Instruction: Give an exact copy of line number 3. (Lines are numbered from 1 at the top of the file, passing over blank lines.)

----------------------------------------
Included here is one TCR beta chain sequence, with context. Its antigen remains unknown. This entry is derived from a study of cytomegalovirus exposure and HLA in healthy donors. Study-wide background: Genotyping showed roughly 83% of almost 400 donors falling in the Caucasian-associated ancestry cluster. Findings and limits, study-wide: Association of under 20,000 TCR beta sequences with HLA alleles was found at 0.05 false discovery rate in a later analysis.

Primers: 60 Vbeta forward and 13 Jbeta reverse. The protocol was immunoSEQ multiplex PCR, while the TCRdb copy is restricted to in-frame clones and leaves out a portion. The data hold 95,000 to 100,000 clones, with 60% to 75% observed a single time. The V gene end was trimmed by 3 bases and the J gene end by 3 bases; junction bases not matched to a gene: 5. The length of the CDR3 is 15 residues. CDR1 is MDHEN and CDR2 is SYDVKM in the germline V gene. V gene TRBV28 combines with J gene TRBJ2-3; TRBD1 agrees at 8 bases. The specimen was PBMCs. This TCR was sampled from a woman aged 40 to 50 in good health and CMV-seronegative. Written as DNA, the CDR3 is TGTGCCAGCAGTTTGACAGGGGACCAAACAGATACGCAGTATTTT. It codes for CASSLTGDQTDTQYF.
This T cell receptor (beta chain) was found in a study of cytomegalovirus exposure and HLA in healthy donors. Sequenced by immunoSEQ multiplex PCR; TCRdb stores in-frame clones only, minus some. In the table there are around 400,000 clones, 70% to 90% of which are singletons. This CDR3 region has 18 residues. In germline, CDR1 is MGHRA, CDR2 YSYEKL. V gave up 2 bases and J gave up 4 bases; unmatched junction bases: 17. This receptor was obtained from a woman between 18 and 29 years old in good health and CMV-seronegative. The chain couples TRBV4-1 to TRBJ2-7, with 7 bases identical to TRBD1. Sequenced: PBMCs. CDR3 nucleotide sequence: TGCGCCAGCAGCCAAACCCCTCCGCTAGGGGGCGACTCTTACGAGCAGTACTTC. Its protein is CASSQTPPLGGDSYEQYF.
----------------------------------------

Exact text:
This T cell receptor (beta chain) was found in a study of cytomegalovirus exposure and HLA in healthy donors. Sequenced by immunoSEQ multiplex PCR; TCRdb stores in-frame clones only, minus some. In the table there are around 400,000 clones, 70% to 90% of which are singletons. This CDR3 region has 18 residues. In germline, CDR1 is MGHRA, CDR2 YSYEKL. V gave up 2 bases and J gave up 4 bases; unmatched junction bases: 17. This receptor was obtained from a woman between 18 and 29 years old in good health and CMV-seronegative. The chain couples TRBV4-1 to TRBJ2-7, with 7 bases identical to TRBD1. Sequenced: PBMCs. CDR3 nucleotide sequence: TGCGCCAGCAGCCAAACCCCTCCGCTAGGGGGCGACTCTTACGAGCAGTACTTC. Its protein is CASSQTPPLGGDSYEQYF.